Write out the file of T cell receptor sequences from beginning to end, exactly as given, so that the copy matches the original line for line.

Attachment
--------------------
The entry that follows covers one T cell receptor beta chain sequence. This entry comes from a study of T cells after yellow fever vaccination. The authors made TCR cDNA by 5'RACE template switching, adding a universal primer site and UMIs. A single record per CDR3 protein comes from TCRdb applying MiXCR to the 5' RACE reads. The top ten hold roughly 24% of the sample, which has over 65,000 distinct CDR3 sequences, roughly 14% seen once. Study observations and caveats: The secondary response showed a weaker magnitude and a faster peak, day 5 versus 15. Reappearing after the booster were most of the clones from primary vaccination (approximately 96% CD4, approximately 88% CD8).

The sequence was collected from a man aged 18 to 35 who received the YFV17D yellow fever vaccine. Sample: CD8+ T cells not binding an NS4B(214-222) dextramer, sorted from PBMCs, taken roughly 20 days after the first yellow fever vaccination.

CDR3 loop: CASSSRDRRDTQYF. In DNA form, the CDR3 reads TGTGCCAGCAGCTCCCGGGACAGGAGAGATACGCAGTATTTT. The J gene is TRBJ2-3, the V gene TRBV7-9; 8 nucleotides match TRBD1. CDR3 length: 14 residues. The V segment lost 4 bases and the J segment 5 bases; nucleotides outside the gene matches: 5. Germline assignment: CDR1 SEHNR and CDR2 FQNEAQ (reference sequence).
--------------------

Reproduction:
The entry that follows covers one T cell receptor beta chain sequence. This entry comes from a study of T cells after yellow fever vaccination. The authors made TCR cDNA by 5'RACE template switching, adding a universal primer site and UMIs. A single record per CDR3 protein comes from TCRdb applying MiXCR to the 5' RACE reads. The top ten hold roughly 24% of the sample, which has over 65,000 distinct CDR3 sequences, roughly 14% seen once. Study observations and caveats: The secondary response showed a weaker magnitude and a faster peak, day 5 versus 15. Reappearing after the booster were most of the clones from primary vaccination (approximately 96% CD4, approximately 88% CD8).

The sequence was collected from a man aged 18 to 35 who received the YFV17D yellow fever vaccine. Sample: CD8+ T cells not binding an NS4B(214-222) dextramer, sorted from PBMCs, taken roughly 20 days after the first yellow fever vaccination.

CDR3 loop: CASSSRDRRDTQYF. In DNA form, the CDR3 reads TGTGCCAGCAGCTCCCGGGACAGGAGAGATACGCAGTATTTT. The J gene is TRBJ2-3, the V gene TRBV7-9; 8 nucleotides match TRBD1. CDR3 length: 14 residues. The V segment lost 4 bases and the J segment 5 bases; nucleotides outside the gene matches: 5. Germline assignment: CDR1 SEHNR and CDR2 FQNEAQ (reference sequence).